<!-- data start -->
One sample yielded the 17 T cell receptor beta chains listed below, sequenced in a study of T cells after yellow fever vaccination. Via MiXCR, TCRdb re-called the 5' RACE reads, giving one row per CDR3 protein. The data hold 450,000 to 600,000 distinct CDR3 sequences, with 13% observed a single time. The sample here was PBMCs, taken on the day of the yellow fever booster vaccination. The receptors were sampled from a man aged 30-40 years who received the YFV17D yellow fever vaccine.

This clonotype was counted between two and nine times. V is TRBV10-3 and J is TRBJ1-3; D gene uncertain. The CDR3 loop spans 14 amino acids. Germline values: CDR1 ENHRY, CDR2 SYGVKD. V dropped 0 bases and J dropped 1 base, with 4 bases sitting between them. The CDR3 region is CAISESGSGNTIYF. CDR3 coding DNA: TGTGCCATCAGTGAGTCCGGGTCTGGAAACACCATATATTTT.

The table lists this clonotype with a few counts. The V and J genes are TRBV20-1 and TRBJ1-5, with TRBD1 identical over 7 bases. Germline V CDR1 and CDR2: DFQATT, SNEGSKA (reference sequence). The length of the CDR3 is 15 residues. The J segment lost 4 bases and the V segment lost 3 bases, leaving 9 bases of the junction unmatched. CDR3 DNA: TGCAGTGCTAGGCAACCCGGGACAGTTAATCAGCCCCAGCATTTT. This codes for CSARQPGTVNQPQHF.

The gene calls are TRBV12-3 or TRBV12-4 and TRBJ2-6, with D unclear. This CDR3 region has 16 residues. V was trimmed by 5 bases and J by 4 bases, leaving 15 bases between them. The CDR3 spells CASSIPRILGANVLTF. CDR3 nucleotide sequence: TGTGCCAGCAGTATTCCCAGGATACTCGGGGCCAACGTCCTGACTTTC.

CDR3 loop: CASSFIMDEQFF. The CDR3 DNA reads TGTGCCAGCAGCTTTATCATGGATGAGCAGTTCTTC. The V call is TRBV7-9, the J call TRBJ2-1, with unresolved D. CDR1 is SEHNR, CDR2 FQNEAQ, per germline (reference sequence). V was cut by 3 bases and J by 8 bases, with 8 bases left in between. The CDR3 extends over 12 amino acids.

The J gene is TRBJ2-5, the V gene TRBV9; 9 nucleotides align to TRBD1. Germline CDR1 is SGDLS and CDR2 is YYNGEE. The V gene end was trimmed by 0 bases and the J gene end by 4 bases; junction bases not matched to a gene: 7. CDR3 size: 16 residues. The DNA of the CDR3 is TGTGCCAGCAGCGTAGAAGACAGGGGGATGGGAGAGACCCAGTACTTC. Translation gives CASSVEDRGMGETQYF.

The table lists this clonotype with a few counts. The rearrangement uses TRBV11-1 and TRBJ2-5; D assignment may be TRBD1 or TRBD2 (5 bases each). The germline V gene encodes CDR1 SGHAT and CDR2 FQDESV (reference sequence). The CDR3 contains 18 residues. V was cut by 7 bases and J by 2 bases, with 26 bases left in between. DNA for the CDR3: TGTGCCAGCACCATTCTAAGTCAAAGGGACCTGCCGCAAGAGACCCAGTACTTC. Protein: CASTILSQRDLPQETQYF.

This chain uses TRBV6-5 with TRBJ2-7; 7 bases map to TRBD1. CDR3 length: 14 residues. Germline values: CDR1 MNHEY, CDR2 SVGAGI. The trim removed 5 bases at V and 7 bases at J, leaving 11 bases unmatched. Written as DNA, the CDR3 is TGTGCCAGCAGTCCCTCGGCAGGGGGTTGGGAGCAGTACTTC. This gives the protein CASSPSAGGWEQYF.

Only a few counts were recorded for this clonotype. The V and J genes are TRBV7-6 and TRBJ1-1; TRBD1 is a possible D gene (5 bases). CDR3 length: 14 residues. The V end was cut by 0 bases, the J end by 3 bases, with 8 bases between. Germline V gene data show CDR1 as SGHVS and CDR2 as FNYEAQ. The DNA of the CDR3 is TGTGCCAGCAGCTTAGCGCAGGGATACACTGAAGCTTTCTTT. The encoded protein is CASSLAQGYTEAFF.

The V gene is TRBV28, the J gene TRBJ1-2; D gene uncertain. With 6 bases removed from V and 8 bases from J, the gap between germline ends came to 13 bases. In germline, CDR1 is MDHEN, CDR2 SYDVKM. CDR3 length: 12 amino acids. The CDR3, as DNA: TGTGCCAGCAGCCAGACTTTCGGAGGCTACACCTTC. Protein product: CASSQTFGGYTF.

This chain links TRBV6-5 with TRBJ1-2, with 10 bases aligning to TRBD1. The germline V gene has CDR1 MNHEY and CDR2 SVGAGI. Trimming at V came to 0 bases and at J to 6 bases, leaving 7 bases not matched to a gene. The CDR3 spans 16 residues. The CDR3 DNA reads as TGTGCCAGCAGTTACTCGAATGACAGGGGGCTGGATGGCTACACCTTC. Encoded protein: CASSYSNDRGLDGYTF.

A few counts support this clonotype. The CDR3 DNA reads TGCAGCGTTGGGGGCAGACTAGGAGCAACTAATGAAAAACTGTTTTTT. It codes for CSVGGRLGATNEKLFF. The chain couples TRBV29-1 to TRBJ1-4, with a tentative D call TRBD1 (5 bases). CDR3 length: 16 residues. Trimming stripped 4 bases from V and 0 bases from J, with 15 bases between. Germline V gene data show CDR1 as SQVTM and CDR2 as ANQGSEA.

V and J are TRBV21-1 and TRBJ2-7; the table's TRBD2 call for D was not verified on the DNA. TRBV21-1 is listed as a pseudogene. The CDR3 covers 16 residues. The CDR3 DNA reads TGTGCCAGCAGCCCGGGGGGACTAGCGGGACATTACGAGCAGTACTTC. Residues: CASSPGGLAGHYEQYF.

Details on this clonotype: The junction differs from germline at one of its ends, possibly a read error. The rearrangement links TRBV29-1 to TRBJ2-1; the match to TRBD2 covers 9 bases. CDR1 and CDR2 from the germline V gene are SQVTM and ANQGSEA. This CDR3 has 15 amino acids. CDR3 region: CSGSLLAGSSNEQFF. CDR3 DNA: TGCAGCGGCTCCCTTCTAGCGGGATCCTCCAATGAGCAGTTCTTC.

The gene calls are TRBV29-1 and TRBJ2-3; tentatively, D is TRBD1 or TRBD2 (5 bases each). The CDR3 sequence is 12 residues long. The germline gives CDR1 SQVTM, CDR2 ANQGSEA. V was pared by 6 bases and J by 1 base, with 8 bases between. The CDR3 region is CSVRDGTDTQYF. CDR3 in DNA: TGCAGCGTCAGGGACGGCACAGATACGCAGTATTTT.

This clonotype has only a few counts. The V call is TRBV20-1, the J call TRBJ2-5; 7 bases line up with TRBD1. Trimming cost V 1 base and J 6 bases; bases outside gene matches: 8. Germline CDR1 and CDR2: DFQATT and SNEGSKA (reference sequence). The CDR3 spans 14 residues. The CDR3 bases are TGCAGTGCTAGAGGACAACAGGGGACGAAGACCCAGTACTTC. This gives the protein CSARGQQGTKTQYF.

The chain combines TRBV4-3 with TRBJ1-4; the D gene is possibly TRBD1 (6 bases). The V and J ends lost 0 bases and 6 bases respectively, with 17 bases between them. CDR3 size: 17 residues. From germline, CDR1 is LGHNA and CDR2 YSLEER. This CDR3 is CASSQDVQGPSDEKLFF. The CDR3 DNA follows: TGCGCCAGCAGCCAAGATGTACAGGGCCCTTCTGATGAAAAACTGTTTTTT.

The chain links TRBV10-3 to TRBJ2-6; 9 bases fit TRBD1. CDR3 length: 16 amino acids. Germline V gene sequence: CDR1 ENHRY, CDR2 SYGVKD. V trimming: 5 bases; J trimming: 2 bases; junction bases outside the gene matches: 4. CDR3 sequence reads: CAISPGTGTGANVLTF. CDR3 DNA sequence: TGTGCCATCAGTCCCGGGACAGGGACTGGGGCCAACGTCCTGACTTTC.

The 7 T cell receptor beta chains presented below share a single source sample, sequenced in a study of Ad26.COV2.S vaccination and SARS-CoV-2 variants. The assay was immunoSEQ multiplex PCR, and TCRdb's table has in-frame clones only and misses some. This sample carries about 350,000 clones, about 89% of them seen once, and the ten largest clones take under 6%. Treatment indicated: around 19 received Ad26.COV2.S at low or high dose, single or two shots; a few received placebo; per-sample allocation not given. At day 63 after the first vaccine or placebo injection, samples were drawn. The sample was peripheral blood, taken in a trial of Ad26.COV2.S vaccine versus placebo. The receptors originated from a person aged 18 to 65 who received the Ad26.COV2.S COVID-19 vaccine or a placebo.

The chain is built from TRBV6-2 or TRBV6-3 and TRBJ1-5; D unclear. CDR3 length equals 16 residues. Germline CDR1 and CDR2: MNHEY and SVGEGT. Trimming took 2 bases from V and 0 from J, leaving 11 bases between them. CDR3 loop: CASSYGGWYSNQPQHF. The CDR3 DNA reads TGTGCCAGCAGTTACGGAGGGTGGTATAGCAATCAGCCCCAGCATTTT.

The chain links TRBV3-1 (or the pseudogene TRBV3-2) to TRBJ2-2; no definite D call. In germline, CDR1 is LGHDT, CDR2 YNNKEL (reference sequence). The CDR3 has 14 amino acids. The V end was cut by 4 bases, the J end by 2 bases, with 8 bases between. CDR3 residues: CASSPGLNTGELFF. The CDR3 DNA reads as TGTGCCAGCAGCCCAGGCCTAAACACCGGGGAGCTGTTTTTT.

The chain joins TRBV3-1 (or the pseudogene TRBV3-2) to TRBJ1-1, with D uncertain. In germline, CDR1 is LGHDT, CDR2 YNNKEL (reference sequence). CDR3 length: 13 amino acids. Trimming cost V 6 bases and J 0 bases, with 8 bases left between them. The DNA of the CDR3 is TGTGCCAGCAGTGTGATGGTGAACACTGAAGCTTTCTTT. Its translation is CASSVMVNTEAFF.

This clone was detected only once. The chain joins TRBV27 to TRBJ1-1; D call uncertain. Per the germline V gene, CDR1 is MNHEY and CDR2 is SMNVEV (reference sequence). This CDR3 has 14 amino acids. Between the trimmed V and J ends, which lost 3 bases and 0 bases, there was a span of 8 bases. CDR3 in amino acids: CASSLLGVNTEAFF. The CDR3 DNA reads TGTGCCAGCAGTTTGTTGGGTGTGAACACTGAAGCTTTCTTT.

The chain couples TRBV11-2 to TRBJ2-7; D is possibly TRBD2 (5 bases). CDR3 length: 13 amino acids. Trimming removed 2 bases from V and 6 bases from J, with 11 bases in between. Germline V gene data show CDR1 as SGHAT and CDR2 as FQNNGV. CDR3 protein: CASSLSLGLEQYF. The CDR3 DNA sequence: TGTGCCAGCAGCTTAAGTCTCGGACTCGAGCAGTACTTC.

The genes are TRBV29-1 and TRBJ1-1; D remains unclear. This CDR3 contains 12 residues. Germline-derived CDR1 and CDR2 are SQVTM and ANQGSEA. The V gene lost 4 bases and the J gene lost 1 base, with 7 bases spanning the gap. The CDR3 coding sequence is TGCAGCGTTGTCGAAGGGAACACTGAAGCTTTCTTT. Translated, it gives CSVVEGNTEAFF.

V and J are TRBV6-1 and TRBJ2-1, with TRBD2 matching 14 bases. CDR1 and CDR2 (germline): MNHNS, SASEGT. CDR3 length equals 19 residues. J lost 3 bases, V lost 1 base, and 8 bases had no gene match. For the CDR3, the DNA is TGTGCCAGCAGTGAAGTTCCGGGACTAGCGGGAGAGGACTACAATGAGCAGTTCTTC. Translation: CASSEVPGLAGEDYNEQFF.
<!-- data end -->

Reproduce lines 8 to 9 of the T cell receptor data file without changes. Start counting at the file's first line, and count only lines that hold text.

This chain uses TRBV6-5 with TRBJ2-7; 7 bases map to TRBD1. CDR3 length: 14 residues. Germline values: CDR1 MNHEY, CDR2 SVGAGI. The trim removed 5 bases at V and 7 bases at J, leaving 11 bases unmatched. Written as DNA, the CDR3 is TGTGCCAGCAGTCCCTCGGCAGGGGGTTGGGAGCAGTACTTC. This gives the protein CASSPSAGGWEQYF.

Only a few counts were recorded for this clonotype. The V and J genes are TRBV7-6 and TRBJ1-1; TRBD1 is a possible D gene (5 bases). CDR3 length: 14 residues. The V end was cut by 0 bases, the J end by 3 bases, with 8 bases between. Germline V gene data show CDR1 as SGHVS and CDR2 as FNYEAQ. The DNA of the CDR3 is TGTGCCAGCAGCTTAGCGCAGGGATACACTGAAGCTTTCTTT. The encoded protein is CASSLAQGYTEAFF.